Editor’s Note: Two weeks ago Sandy Levinson argued in a post entitled “A Jeffersonian Proposal for the Constitution” that we must revisit in a very Jeffersonian fashion of experiment and innovation the supposed failures of our Constitution and be willing to build anew where necessary. This post by Lino Graglia evaluates Levinson’s proposal.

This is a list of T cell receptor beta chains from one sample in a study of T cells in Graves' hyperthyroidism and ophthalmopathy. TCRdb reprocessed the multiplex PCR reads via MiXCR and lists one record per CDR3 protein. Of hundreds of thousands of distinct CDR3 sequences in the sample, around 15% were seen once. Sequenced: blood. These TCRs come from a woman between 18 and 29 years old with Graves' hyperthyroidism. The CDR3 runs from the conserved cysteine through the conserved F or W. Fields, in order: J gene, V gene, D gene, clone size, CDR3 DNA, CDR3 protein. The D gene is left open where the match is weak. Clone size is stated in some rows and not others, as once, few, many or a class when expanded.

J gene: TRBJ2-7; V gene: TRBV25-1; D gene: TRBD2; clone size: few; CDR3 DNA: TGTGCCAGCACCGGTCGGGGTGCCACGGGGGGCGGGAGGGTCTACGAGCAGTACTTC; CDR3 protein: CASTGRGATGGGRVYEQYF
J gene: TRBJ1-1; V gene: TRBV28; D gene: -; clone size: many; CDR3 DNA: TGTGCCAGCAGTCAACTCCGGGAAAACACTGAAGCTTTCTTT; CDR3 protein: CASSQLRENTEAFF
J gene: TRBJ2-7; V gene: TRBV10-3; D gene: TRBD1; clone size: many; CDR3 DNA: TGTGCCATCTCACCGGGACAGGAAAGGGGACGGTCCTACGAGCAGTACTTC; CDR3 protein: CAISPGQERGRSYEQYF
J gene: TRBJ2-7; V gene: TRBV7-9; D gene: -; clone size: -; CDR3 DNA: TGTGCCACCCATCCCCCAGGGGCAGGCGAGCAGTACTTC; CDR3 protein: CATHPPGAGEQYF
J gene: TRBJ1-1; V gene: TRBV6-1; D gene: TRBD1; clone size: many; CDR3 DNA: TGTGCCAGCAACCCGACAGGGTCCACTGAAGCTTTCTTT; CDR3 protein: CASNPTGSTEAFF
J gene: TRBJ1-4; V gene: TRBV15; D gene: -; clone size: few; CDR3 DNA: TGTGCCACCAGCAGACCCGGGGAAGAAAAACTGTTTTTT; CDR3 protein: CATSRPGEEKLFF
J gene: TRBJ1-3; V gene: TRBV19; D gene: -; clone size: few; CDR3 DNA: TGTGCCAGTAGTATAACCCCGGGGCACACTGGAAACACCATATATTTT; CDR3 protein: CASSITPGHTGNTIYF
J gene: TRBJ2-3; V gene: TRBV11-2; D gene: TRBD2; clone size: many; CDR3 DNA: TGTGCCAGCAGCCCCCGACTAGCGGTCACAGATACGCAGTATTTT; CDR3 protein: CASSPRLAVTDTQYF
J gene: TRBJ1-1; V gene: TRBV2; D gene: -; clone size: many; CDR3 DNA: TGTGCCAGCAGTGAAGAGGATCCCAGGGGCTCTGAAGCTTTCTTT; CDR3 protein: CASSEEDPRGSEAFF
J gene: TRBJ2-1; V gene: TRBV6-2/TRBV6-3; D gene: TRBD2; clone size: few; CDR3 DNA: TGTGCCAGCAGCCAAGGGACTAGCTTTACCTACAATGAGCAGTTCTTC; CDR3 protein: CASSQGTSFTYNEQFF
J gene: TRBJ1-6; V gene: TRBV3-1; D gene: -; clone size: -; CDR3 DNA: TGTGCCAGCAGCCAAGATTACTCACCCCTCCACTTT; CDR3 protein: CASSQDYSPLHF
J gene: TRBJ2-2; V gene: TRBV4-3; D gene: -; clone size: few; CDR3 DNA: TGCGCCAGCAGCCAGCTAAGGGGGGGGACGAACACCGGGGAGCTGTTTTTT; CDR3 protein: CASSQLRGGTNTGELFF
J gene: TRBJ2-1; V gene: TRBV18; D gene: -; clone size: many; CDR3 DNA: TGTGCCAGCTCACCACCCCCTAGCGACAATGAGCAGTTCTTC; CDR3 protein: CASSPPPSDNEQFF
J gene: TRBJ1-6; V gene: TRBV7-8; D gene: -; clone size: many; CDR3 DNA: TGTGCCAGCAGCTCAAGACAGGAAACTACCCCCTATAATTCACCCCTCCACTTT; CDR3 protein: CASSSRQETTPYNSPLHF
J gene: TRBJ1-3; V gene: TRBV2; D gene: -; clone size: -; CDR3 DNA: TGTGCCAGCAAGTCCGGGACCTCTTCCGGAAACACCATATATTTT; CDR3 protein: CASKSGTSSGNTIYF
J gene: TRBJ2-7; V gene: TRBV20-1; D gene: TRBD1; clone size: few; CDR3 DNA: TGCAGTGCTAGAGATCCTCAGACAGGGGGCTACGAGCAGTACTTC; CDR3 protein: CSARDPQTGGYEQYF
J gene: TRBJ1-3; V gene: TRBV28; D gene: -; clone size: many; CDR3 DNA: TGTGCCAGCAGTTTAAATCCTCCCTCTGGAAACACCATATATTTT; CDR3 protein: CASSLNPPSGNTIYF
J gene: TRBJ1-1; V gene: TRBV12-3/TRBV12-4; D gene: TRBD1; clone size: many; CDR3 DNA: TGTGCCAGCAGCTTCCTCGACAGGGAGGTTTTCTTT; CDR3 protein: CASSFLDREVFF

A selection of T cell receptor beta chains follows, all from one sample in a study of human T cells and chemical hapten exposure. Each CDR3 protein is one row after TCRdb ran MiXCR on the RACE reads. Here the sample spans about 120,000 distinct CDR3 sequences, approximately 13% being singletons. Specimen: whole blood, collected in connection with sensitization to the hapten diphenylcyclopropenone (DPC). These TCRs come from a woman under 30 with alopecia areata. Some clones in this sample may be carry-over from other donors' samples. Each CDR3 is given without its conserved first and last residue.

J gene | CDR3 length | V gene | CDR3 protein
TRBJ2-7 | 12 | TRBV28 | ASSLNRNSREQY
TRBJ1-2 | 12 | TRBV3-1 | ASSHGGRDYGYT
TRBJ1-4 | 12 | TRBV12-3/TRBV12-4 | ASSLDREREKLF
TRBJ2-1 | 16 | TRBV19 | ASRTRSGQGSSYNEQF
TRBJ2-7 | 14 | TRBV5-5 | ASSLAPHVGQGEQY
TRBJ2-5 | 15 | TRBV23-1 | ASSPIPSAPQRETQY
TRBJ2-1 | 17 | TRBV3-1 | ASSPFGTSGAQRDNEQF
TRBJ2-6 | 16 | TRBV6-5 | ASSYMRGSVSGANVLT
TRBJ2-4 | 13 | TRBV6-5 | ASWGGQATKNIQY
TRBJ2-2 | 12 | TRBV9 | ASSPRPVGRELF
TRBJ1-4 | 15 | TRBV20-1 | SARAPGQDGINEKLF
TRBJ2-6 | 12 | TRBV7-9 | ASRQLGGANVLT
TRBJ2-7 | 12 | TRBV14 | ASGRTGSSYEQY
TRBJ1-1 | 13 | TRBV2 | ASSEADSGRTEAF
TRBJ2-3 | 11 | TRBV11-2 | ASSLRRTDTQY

Sandy Levinson could not be more mistaken in stating that “everyone will agree that the task at hand is to figure out how the existing Constitution should be interpreted.” As a hard-core realist, he is fully aware, and no doubt will readily admit, that the Constitution has almost nothing to do with constitutional law. Does anyone really think that there is a constitutional right to have an abortion because of how Justice Blackmun interpreted “due process”? Texas can’t prohibit sodomy and the states can’t have term limits on congressmen not because of the Constitution, but because Justice Kennedy, the American ayatollah, chose to vote with the liberals in those two cases. Congress can’t limit campaign contributions, Seattle can’t consider race in school assignments, and we have an individual right to own guns, because Kennedy chose to vote with the conservatives in those two cases. The justices split 4 to 4 so consistently, regardless of the issue, because of their conflicting ideologies, not different abilities to read the Constitution. The obvious truth is that no controversial ruling of unconstitutionality depends on constitutional interpretation. (Incidentally, Article One does not say “all powers,” it says “all legislative powers”)